2 (out of 5) Stars
Books Read in 2022: 39
Pages Read in 2022: 14,106
Graphic Novels: 1

Leave a comment

Filed under Fantasy, Reason: Book Club

In a Dark Land by Christina Soontornvat

In a Dark Land by Christina Soontornvat

In a Dark Land is the second Changelings book, picking up several months after the first one ends. It’s a fun, action-packed adventure. You get to see more very imaginative places and creatures of Fairy and get to know some of the other Changelings as well. Izzy’s very interesting origin story is also revealed. I very much enjoyed this book. I highly recommend it to people of all ages. It would make an excellent family read aloud!

5 (out of 5) Stars
Books Read in 2022: 34
Pages Read in 2022: 12,166
Graphic Novels: 1

Leave a comment

Filed under Fantasy, Middle Grades, Reason: Literati, Reason: We Be Book'N

Tiger Lily by Jodi Lynn Anderson

Tiger Lily by Jodi Lynn Anderson

Even though Tiger Lily is told from Tinker Bell’s point of view in first person, because she can read minds and zip around and watch things happen from tiny hiding places it feels more like third person omniscient. In Peter Pan, Tiger Lily is a minor character, but this puts her at the center and changes her relationship with Peter quite a bit. The bits of foreshadowing are obvious, but very well done at the same time. Even though the book is pretty light and easy, it has heavy parts as it delves a bit into being yourself (Tiger Lily’s father, the tribe’s shaman, is non-binary) and how trying to force yourself to be how others want you to be can have devastating consequences, how the English tried to change Natives, and rape. I recommend this book to teens and up, especially those who love the story of Peter Pan.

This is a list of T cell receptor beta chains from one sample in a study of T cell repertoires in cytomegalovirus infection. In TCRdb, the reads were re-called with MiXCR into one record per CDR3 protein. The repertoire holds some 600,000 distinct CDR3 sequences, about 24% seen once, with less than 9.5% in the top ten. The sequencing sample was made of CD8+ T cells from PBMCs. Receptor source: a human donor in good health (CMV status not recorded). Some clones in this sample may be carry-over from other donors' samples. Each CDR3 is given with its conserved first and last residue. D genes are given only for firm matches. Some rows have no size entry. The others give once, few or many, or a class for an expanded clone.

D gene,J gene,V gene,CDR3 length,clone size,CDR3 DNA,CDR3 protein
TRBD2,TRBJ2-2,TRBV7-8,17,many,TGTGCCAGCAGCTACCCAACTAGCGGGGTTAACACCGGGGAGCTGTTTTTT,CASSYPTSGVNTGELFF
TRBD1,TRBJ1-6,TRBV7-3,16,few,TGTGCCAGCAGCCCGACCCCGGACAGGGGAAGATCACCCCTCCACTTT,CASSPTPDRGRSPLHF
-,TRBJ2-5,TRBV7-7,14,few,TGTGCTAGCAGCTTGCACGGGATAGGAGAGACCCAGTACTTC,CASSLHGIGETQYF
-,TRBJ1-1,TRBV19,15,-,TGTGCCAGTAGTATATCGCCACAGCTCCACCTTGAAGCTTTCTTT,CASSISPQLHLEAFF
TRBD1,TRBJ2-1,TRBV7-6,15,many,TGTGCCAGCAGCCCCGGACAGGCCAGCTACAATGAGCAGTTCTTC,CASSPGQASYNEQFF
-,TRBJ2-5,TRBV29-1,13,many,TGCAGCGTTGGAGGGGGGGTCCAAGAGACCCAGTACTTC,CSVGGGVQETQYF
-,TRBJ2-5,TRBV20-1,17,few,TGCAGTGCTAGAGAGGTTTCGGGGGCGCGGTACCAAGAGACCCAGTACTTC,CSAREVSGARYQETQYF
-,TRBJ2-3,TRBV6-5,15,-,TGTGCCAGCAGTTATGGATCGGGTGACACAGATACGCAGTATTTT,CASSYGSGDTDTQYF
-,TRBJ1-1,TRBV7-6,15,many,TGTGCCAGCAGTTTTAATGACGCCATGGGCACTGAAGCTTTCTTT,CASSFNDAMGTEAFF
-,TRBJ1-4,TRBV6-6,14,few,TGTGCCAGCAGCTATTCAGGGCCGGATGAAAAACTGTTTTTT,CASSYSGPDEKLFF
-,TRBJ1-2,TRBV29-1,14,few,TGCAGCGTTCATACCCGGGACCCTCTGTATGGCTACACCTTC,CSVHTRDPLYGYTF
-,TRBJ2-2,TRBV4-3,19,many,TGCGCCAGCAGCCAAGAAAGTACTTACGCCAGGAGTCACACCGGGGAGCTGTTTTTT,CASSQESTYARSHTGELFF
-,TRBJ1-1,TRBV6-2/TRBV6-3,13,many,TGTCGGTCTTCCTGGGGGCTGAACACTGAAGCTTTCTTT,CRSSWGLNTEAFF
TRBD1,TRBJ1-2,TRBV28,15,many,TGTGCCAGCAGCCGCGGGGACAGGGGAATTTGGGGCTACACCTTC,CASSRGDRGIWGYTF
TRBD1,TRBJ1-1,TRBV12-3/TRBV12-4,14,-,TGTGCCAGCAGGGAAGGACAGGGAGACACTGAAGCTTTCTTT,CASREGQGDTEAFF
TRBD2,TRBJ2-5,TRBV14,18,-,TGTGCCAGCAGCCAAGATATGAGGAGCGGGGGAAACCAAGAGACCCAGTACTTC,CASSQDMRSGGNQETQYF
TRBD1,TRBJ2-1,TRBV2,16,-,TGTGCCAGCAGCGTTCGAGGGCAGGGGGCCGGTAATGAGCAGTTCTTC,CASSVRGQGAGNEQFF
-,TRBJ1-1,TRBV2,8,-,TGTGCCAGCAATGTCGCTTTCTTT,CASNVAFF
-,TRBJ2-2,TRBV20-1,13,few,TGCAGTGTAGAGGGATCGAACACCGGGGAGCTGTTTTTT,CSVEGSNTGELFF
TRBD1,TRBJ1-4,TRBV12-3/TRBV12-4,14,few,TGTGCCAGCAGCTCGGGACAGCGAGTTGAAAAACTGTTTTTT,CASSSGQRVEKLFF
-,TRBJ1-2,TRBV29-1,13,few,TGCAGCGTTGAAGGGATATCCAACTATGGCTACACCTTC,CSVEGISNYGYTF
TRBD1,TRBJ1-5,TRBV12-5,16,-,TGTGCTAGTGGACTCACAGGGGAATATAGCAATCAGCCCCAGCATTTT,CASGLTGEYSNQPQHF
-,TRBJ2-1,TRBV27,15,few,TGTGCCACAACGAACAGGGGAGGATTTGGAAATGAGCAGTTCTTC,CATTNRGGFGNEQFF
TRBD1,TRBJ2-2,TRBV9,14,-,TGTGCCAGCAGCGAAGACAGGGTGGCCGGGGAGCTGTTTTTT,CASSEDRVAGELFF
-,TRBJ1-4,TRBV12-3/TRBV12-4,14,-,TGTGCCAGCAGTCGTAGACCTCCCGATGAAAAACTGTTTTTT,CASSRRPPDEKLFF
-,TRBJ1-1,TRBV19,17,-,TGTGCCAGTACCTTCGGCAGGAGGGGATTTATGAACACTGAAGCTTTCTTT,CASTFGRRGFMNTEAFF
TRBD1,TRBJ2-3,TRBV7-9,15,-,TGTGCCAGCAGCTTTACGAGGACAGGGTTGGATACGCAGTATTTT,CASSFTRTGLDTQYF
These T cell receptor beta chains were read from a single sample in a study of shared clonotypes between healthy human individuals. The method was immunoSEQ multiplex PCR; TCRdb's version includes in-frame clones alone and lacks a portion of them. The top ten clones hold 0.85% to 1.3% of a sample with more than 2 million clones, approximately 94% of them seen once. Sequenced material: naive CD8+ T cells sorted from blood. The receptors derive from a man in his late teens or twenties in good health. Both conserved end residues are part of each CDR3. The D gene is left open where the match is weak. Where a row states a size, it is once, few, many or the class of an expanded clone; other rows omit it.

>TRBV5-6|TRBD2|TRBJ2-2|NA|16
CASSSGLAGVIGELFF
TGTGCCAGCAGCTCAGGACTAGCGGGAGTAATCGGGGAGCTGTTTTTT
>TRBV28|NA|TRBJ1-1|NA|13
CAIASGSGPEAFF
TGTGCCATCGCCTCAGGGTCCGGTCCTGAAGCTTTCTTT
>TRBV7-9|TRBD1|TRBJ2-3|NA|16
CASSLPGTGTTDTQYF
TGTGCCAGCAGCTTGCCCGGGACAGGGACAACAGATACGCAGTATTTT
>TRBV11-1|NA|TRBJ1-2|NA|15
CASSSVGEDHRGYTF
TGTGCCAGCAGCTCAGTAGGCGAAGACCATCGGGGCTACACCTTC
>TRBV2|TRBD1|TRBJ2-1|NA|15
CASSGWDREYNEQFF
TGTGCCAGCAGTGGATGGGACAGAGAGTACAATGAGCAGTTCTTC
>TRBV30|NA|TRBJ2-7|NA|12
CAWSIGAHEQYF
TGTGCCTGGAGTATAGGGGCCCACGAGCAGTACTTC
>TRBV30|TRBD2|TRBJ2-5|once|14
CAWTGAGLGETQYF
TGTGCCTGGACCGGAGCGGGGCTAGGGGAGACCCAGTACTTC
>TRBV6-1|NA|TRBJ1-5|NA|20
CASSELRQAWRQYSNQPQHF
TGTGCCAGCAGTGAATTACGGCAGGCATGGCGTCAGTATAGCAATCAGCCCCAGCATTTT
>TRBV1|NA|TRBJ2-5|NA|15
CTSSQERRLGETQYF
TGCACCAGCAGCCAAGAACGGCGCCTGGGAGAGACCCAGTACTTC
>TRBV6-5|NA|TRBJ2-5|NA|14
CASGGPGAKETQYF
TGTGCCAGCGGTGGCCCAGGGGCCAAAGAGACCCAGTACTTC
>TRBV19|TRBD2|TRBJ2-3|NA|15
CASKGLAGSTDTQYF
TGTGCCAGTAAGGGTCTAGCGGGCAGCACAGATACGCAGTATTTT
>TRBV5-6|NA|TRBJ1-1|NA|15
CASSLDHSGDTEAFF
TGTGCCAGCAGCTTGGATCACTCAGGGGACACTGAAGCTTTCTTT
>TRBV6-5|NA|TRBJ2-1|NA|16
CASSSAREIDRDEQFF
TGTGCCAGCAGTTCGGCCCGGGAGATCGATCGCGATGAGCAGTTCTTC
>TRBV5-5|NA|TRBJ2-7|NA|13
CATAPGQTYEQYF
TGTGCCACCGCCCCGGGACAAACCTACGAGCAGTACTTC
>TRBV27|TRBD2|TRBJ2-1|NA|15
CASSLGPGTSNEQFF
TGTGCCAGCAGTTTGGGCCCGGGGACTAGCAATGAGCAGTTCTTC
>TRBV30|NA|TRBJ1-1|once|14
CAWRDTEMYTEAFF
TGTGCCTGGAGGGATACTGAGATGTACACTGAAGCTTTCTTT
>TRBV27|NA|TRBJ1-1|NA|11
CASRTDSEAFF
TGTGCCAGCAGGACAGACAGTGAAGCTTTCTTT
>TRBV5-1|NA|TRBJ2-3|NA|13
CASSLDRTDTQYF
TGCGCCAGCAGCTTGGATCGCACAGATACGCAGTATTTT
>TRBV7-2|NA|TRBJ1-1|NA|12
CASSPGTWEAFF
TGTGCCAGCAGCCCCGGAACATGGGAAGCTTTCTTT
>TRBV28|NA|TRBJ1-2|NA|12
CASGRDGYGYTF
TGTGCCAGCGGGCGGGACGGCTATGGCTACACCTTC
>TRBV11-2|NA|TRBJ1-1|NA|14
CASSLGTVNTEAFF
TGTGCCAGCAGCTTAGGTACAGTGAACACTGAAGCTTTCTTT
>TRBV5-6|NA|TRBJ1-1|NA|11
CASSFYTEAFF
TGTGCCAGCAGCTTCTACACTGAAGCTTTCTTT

4 (out of 5) Stars
Books Read in 2022: 29
Pages Read in 2022: 10,027
Graphic Novels: 1

Leave a comment

Filed under Fairy Tale, Fantasy, Reason: LitHub Bingo, Reason: We Be Book'N, Young Adult

The Changelings by Christina Soontornvat

The Changelings by Christina Soontornvat

I really enjoyed The Changelings. It’s a sweet story about friends and siblings caring about each even when they get on each others nerves sometimes. It’s pretty much every reader kid’s dream to discover the fairies and fantasy stories they like are actually real so it’s easy to identify with the main character. I didn’t see the big twist coming at all and it was just perfect. I highly recommend this book to people of all ages. It would make a great family read aloud.

5 (out of 5) Stars
Books Read in 2022: 28
Pages Read in 2022: 9718
Graphic Novels: 1

Leave a comment

Filed under Fantasy, Middle Grades, Reason: We Be Book'N